Plus I sail singlehanded a lot and since I'm still working I have to come in and out of a slip all the time which kinda limits my boat size. You cannot sail that far on a weekend or a week's vacation so having a 41' boat is still a waste of boat I think for one person.

Another guy said he sails his big boat and doesn't think about anything. That's not what its about for me. I want to see how the boat does in all situations.

I really like this Islander 36 for example but it has the more shallow 4'9" draft and I'm thinking the 6' draft model (I believe it's 6') would make it a little more stiff not to mention point better but I don't really care about pointing that much since I won't be doing organized racing.

Other boats I like would include something like a Contessa 32 or a Waquiez 32 Centurion both of which can be found with tiller steering. (or just continue sailing this old 27) Don't get confused though, I like most all sailboats............

there's also a Westsail 32 that's been sitting for years that I like if the guy ever stops " working on it " which means he visits the boat once a month and stares at it (which I can understand) and decides to sell it.
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Old 25-06-2013, 04:49   #50
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Re: Blue Water Boats ........Again.

No Seadog 30 on that list (a couple RTW), so I can confirm that the list is crap!

As said already, lists like this are useful - but only to help folks get into a ballpark. If ya take any of them (with Hunters or without!) as gospel then pretty much a confirmation of own knowledge level.

FWIW (nada!), I suspect that the reason that older more traditional boats are on the list(s) is because they have both been around longer so have been long ago identified and used to go RTW etc and because nowadays cheaper (at least to buy!) than anything more modern (in style if not in build year).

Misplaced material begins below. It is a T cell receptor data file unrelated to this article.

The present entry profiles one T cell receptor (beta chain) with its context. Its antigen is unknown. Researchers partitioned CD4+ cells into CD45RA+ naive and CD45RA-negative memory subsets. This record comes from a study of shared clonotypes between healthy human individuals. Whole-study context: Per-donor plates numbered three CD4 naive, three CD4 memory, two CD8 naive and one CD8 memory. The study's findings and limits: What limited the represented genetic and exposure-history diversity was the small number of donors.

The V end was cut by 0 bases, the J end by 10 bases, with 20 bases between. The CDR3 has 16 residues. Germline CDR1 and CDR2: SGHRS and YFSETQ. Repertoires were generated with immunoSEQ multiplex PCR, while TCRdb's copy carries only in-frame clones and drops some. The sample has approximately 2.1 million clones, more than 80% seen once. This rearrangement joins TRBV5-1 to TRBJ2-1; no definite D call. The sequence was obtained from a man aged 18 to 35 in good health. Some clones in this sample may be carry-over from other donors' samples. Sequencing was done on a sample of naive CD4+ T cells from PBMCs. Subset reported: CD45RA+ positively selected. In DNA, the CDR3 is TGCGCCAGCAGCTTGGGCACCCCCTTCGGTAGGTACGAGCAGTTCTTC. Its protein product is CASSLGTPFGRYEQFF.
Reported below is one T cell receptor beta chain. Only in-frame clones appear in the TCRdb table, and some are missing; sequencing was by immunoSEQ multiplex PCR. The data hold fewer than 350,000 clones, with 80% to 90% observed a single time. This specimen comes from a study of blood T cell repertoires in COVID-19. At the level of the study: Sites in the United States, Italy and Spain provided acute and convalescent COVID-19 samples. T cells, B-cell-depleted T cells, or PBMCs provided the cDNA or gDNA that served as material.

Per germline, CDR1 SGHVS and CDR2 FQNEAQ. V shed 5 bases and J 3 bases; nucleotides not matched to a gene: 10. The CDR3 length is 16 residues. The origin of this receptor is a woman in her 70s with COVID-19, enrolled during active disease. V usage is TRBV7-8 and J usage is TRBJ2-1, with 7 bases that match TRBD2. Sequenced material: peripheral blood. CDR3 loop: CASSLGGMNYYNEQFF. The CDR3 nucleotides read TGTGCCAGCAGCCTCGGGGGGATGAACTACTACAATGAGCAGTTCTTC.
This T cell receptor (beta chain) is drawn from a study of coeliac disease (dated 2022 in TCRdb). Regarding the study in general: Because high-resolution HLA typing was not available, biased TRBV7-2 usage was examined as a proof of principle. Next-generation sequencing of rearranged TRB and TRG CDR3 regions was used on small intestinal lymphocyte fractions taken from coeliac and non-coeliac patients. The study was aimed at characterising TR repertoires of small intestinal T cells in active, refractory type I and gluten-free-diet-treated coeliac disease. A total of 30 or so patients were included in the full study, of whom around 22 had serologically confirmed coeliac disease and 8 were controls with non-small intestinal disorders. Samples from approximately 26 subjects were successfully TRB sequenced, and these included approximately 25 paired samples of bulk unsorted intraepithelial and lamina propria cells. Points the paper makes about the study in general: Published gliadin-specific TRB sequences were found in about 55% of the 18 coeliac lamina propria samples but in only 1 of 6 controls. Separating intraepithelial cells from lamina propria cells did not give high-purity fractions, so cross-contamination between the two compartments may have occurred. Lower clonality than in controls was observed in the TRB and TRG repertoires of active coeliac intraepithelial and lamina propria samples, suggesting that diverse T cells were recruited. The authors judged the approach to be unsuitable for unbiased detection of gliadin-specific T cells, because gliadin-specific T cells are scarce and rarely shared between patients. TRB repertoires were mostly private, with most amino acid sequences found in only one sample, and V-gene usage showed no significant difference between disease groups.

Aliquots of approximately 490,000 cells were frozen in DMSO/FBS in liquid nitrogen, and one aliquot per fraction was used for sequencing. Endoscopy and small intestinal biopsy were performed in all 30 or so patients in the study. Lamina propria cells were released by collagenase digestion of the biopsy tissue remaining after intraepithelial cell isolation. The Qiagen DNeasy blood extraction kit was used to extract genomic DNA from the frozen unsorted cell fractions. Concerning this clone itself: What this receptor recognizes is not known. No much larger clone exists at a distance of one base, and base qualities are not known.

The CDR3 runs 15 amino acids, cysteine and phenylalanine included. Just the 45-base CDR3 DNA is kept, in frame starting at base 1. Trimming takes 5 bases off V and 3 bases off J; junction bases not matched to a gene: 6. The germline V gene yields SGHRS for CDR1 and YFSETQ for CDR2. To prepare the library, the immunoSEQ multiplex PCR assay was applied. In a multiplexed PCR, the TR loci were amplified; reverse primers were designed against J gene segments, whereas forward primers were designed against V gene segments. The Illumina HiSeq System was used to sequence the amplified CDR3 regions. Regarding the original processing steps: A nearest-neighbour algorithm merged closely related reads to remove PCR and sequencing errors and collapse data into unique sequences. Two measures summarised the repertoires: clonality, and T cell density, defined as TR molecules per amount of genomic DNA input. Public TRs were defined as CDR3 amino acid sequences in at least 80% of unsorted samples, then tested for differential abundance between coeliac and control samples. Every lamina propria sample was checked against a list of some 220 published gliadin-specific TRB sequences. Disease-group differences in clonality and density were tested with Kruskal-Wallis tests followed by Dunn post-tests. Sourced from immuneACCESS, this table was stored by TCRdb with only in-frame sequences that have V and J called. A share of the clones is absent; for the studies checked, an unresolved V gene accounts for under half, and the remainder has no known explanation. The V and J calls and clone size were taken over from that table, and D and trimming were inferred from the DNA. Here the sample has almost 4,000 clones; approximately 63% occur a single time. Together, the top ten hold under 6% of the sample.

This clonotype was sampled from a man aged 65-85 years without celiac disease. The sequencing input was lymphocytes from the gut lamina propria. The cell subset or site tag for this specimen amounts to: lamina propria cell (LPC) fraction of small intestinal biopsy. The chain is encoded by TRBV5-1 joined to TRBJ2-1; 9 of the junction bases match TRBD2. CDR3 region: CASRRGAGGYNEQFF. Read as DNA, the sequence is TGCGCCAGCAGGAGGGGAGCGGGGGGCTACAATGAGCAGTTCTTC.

In 25 years time I am sure Hunters will be firmly on these lists - especially the older ones, those built in 2013 and before.......not the modern crap they build in 2038!
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Old 25-06-2013, 05:51   #51
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Re: Blue Water Boats ........Again.

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Originally Posted by Don L View Post
This just shows what you don't know! When sailing my boat I don't worry about anything for the most part because I don't need to to.

If you think think you are better off in your little bristol or whatever than in my 43' Hunter you must have taken too many boom hits to your head!
Well, let's say ole Don and I screwed up and were caught offshore in some nasty stuff. We're all buttoned up with drogues out. ........praying for war (oops that's Full Metal Jacket, I mean praying for our lives) and whatnot.

He on his 43' ah shhh "Hunter" Jeez (he may as well kiss his ......goodbye)..........and me on the Bristol 27. If the waves will just not get too big I'm thinking the 55-65 knot winds aren't going to have much boat to get a hold of as far as the Bristol 'cause she sits soooo low in the water.........
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Old 25-06-2013, 06:00   #52
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Re: Blue Water Boats ........Again.